It’s the legions of young people from other states who mark the difference between this campaign season and previous ones.
They moved here recently for campaign jobs. Many are being paid by national parties and pressure groups. Many of them email and tweet outraged commentary about their party’s opponents.
But a handful have been operating quietly, recruiting local volunteers and operating the technology that is supposed to nudge more Louisiana voters to the polls on Nov. 4.
Republicans need only pick up six seats to control the U.S. Senate and have focused on beating Democratic incumbents in solid red states. That includes U.S. Sen. Mary Landrieu, of Louisiana.
National Democrats are countering with a high-tech effort to mobilize voters who lean Democrat but often don’t bother to cast ballots. The theory is that these “irregular Democratic voters” far outnumber the Republican voters, even in red states like Louisiana, and if they would vote, then the GOP wouldn’t take control of the U.S. Senate.
The Democratic Senatorial Campaign Committee has poured $60 million into what is being called the Bannock Street Project, with the goal of finding wayward Democrats in those states targeted by Republicans, socializing with them and nudging them back to the polls. The effort is named after a street in Denver where Michael Bennet had his campaign office and in 2010 used a similar strategy to win a U.S. Senate seat and surprise the pundits.
The Bannock Street Project is helping to pay for the staffing of 10 offices across the state, according to Kirstin Alvanitakis, who moved here from Michigan to be communications director for the Louisiana Democratic Party.
Republicans are making a similar effort, but GOP voters go to the polls regularly without the need for the same level stimulus.
On Thursday last week, eight young Democrats with camera-ready looks sat at tables in what once was the living room of a Beauregard Town bungalow. Each was surrounded by electronic bling — laptops, iPads, a couple of cellphones and hard-lined phones with blinking buttons. The rooms are stocked with candy, junk food and bottled water. A handful of “mockingjay” stickers — from “The Hunger Games” novels about a dystopian future when youngsters are pitted against one another in battles to the death — decorate memos, scripts and reference books.
During the short time party officials allowed an outsider into the operation, most of the calls were fielded by answering machines. When they did get through to a human, the questions were conversational: Who is the person going to support and why? The callers recorded the responses.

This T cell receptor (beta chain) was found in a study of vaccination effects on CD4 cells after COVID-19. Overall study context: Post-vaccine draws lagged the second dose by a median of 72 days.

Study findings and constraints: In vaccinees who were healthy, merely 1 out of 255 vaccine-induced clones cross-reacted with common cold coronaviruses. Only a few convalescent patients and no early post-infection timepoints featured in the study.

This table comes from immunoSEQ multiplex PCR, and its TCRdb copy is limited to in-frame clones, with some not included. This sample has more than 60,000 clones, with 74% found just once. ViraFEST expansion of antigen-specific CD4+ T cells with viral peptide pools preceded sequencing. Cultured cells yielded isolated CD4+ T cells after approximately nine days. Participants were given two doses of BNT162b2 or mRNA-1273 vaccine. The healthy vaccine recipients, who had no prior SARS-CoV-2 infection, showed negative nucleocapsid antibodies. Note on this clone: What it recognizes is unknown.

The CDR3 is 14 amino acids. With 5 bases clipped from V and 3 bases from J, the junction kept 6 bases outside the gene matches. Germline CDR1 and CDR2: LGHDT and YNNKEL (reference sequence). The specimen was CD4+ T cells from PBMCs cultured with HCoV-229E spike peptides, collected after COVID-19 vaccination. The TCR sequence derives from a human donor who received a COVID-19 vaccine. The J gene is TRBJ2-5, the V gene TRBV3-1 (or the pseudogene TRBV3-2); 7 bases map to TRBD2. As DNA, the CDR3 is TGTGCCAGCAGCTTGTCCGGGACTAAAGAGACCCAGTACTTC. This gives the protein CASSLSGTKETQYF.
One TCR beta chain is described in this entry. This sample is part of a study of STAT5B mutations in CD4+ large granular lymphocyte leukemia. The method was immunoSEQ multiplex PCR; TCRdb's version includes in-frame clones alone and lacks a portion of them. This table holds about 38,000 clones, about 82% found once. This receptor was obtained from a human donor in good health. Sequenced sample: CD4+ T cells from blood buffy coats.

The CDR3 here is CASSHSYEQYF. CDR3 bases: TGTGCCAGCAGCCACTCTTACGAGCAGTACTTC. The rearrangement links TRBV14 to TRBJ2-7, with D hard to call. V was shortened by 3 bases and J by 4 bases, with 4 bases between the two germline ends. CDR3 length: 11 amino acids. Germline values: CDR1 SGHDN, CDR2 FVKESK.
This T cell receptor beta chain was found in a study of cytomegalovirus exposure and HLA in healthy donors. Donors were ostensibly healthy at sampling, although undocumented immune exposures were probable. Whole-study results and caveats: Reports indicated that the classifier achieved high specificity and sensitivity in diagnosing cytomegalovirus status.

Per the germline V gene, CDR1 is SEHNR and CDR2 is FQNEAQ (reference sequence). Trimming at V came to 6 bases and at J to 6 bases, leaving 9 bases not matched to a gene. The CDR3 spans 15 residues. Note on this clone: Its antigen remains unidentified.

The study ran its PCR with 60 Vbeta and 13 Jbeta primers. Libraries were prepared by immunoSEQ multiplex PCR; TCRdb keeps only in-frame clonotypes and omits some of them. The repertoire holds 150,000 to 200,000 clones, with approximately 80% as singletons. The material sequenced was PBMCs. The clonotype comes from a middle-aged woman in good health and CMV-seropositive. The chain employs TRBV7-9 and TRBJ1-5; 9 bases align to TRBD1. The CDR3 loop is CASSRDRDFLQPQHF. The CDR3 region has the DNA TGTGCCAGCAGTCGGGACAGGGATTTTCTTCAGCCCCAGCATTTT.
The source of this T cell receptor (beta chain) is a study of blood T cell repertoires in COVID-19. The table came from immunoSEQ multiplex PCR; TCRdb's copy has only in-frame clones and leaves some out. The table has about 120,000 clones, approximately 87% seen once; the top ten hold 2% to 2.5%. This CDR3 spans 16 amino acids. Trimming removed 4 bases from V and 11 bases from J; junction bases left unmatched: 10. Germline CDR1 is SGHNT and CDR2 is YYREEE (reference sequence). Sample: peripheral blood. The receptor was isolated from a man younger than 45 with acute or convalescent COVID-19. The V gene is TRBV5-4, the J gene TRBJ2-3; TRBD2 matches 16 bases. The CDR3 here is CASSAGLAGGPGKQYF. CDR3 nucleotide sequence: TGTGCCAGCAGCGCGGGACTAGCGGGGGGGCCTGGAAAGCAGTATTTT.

The people being called were thought, at least by the sophisticated database software, to support Democrats. There are other lists, used on other days, of voters registered without party affiliation or even as Republicans who the calculations suggest might support Landrieu in November.
Arms folded, Alvanitakis divulges little about how the database is put together other than saying it merges the state’s voter registration records, which include how often the person actually casts ballots, with other “consumer information” into a formula she’ll only describe as “special sauce.”
Reports in technical literature indicate that Democrats — and now the Republicans — cross reference lists of voters with lists from charitable donations, special interest group memberships, magazine subscriptions and consumer purchases to develop profiles of individual voters.
Even when the formula misses, the volunteer callers report few hostile responses.
“We are in the South, after all,” said Kirk Green, who during his off hours walks Baton Rouge neighborhoods with the Democrats’ database in hand and knocks on doors. If people are not interested, they usually politely say so. The rejections are added to the database.
But, mostly, the voters are glad the party reached out and was interested in how they personally viewed politics and policies. That’s the most important information added to the database, Green said.
“My forte is conversation. I’m a teacher,” said Green, a seventh-grade U.S. history and government teacher at Westdale Middle School. “I never tell someone to vote more often, but I do try to educate them on how important voting is.”
Green does an exercise with his students. He separates the class in half and points to one side, saying they vote regularly, while the other side does not.
They then discuss how elected officials go about choosing where to spend limited tax dollars. The lesson leads to which side gets the services and why.
“It’s always the side that participates, that votes regularly,” Green said. “The kids, they get it.”
Mark Ballard is editor of The Capitol news bureau. His email address is email@example.com